I see quite a few runners in my practice. In the last few years, I’ve been getting more questions about the possible benefits of barefoot running. Many of these runners have heard some of the claimed benefits.

Does barefoot running prevent injuries compared to running in traditional shoes? Does it improve running speed or endurance? And are minimalist shoes – shoes that replicate the benefits of barefoot running but offer some foot protection – just as beneficial (or harmful) as barefoot running?

In a study published online this month in Sports Health: A Multidisciplinary Journal, Kyle P. Perkins and others reviewed the available literature on this topic. They found 23 appropriate studies on the topic and tried to find evidence for any risks or benefits.

Can barefoot running prevent running injuries?

To be perfectly clear, I’ll quote the authors’ conclusion. “No definitive conclusions can be drawn on the risks or benefits to running barefoot, shod, or in minimalist shoes.”

There were some observations from the study worth noting:

• Barefoot running tends to create a faster cadence or increased stride frequency. It is also associated with a shorter stride and shorter ground contact time. What affect these changes have on the distribution of running stress or long-term wear and tear is unclear.
• Runners wearing traditional shoes usually make contact with the ground through their heel. Barefoot runners more often land on the midfoot or forefoot, which might help avoid repetitive stress on the heel.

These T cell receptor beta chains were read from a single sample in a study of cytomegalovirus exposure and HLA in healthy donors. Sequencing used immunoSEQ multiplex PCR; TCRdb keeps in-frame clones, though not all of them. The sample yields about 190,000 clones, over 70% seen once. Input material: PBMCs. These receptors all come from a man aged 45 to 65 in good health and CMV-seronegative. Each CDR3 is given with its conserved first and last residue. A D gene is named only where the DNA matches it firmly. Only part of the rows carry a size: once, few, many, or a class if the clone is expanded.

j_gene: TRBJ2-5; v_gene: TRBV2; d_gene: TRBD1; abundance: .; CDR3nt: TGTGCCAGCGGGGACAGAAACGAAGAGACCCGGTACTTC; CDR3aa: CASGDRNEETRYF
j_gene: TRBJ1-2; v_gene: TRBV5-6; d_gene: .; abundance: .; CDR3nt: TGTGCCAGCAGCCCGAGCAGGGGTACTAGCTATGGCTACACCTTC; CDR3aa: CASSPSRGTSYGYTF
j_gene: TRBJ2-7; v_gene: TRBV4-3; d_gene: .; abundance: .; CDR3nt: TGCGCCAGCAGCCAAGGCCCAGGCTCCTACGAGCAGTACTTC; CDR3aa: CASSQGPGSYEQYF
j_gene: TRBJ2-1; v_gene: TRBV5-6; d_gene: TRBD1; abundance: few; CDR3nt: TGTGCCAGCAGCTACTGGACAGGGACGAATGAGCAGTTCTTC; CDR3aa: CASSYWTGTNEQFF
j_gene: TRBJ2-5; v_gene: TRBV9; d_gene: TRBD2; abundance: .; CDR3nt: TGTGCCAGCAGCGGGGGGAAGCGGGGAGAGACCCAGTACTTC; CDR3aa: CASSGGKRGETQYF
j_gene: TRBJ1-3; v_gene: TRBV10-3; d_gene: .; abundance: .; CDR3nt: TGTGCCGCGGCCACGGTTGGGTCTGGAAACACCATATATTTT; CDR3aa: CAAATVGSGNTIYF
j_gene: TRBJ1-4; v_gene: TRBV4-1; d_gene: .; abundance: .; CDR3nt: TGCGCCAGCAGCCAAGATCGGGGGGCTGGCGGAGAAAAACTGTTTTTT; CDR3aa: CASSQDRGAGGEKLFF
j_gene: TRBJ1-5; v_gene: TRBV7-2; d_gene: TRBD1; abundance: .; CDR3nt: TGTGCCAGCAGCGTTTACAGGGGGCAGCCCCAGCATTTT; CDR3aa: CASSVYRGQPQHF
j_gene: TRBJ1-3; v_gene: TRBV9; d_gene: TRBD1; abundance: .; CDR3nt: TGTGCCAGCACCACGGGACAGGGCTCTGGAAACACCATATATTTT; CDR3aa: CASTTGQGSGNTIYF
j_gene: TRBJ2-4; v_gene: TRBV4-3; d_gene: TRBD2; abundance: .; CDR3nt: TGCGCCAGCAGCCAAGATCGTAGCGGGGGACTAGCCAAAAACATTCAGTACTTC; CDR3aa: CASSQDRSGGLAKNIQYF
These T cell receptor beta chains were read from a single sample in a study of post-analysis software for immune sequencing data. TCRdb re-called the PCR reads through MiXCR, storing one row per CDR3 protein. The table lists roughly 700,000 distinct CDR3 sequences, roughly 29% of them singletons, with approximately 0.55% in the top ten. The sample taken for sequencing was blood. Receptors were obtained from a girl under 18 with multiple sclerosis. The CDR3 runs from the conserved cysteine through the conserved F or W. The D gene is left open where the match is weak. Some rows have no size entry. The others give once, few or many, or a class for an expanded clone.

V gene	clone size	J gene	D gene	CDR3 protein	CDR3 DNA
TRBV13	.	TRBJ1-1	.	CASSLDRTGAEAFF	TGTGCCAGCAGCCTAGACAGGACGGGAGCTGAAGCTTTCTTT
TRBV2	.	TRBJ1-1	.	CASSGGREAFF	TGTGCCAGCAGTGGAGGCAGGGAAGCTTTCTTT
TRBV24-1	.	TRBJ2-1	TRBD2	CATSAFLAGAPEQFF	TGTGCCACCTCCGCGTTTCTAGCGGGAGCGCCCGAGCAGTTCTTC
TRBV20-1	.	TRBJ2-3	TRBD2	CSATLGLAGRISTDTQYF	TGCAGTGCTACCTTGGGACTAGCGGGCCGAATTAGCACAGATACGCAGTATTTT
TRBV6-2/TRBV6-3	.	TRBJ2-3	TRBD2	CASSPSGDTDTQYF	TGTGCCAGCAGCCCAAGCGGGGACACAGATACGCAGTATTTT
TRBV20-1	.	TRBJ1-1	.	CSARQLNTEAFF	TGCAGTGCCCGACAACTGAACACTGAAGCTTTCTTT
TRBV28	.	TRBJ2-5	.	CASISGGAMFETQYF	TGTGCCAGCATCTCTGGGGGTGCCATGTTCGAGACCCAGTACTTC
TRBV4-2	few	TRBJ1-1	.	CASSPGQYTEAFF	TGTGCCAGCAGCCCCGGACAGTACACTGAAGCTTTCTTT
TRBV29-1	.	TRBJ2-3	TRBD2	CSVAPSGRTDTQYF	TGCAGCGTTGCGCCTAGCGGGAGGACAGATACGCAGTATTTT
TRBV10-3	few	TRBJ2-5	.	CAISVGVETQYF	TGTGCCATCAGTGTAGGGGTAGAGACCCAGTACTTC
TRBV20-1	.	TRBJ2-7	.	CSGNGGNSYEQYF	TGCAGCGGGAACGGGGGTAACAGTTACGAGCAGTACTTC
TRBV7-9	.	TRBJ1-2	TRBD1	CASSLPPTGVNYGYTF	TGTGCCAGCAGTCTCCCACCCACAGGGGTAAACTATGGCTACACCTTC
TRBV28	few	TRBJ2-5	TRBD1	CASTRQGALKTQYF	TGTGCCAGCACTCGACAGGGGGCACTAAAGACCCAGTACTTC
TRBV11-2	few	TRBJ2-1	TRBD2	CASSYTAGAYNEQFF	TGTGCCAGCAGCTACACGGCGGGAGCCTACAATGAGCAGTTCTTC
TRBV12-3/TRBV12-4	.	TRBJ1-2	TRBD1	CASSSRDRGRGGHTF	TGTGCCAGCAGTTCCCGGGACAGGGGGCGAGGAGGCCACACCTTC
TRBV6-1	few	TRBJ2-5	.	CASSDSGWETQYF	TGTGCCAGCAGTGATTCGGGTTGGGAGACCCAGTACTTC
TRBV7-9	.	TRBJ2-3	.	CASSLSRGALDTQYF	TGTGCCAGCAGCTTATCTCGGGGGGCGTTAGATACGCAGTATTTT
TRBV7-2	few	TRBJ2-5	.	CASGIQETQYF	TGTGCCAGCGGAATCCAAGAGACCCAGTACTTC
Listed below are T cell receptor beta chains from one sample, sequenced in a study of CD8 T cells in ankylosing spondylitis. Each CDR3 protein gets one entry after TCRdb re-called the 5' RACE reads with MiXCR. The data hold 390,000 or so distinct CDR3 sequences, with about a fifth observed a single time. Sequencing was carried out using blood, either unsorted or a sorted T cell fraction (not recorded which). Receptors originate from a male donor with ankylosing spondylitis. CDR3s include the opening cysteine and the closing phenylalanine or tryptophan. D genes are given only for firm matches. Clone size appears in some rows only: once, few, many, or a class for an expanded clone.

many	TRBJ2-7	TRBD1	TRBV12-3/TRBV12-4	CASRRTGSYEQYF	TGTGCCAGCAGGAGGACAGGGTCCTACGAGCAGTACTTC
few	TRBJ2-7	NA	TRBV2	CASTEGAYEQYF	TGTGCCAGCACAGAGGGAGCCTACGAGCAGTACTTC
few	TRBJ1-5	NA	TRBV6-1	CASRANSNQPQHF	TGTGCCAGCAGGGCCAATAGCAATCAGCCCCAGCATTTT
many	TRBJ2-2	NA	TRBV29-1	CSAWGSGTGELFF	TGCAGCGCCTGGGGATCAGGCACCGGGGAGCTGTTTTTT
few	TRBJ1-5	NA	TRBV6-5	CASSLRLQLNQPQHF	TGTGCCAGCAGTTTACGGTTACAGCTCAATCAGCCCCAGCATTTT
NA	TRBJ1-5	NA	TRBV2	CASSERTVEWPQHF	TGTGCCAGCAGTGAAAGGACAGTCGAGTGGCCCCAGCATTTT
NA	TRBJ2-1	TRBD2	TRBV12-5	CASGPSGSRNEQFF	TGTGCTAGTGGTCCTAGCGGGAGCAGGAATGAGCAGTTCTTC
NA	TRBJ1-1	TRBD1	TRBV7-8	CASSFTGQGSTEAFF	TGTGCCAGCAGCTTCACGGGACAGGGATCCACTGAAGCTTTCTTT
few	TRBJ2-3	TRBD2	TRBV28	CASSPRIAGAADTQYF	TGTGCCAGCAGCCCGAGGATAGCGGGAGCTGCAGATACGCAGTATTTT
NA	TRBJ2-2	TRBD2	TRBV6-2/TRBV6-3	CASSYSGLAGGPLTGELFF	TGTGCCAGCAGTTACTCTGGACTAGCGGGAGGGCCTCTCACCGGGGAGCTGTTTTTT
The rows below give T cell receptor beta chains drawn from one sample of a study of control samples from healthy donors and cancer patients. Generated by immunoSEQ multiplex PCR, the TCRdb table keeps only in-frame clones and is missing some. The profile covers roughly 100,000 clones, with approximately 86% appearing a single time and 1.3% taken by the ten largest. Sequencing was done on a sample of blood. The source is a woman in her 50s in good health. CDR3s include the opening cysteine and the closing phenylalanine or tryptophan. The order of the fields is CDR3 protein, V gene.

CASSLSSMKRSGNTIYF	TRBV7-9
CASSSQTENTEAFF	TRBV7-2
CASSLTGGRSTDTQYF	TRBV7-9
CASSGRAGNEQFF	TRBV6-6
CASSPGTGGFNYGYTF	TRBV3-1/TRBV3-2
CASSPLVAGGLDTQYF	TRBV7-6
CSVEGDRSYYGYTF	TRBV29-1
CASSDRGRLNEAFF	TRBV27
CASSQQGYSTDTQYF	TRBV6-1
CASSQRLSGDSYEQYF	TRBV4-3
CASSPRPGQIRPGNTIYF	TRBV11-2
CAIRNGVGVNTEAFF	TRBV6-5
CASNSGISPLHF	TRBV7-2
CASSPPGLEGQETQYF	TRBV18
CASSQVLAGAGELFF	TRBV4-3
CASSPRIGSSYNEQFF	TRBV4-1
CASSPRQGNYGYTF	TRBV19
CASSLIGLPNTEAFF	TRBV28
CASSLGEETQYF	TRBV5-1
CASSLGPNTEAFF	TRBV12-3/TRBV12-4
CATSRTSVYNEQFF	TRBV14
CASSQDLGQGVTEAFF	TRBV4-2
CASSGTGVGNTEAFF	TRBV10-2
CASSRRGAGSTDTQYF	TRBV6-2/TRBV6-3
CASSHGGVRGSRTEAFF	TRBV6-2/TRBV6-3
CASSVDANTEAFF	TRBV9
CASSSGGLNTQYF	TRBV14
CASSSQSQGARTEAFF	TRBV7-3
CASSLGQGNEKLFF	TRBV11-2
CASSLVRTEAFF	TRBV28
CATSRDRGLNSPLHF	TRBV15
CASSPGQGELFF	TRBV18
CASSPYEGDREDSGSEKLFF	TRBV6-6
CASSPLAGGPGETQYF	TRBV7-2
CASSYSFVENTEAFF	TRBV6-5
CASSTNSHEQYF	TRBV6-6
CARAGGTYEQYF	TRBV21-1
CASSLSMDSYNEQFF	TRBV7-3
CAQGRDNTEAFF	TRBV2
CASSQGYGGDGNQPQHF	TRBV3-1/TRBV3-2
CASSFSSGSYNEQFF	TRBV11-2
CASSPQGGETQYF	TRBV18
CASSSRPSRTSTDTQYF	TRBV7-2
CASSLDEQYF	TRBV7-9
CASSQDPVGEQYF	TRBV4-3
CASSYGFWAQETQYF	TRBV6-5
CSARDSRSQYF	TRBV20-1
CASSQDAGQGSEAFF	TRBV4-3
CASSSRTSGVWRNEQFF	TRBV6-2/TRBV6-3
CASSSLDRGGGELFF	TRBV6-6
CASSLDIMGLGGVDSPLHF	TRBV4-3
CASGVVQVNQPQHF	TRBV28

• It appears that barefoot running and wearing minimalist shoes might cause higher degrees of knee flexion when the foot hits the ground and less flexion during stance phase. These positions might reduce the forces on the patellofemoral joint (kneecap and front of the thigh bone). In theory, barefoot running and wearing minimalist shoes might be beneficial for patients with patellofemoral pain syndrome or prior knee injuries.

• The downside to potentially less extension of the knee could be that increased force is placed through the ankle with barefoot running and minimalist shoes. Theoretically, these forces could cause overuse injuries like Achilles

It is important to remember that no definitive evidence that barefoot running or wearing minimalist shoes offer definitive benefits – or risks – compared to shod running. Running injuries are caused by all kinds of risk factors, and shoes are only one of those factors.

Having said that, if a runner wants to try barefoot running or minimalist shoes due to knee pain or to improve running performance, she can try it for a short period. If she is concerned about her foot anatomy or a previous injury, she should talk to an orthopaedic surgeon and discuss barefoot running or minimalist shoes.

Also listen to these podcast discussions from The Dr. David Geier Show:
Episode 149: How can you select an appropriate running shoe for your foot? (starts at 5:22)
Episode 96: Who is most likely to suffer injuries when starting a running program? (starts at 4:10)
Episode 8: Is barefoot running better for your feet than running with shoes? (starts at 2:44)

Have you tried barefoot running, or do you wear minimalist shoes? Did you notice any benefits – less pain or better performance? Or did you have more problems? Please share your experiences below!

Kyle P. Perkins, William J. Hanney and Carey E. Rothschild. The Risks and Benefits of Running Barefoot or in Minimalist Shoes: A Systematic Review. Sports Health: A Multidisciplinary Approach. Published online August 8, 2014.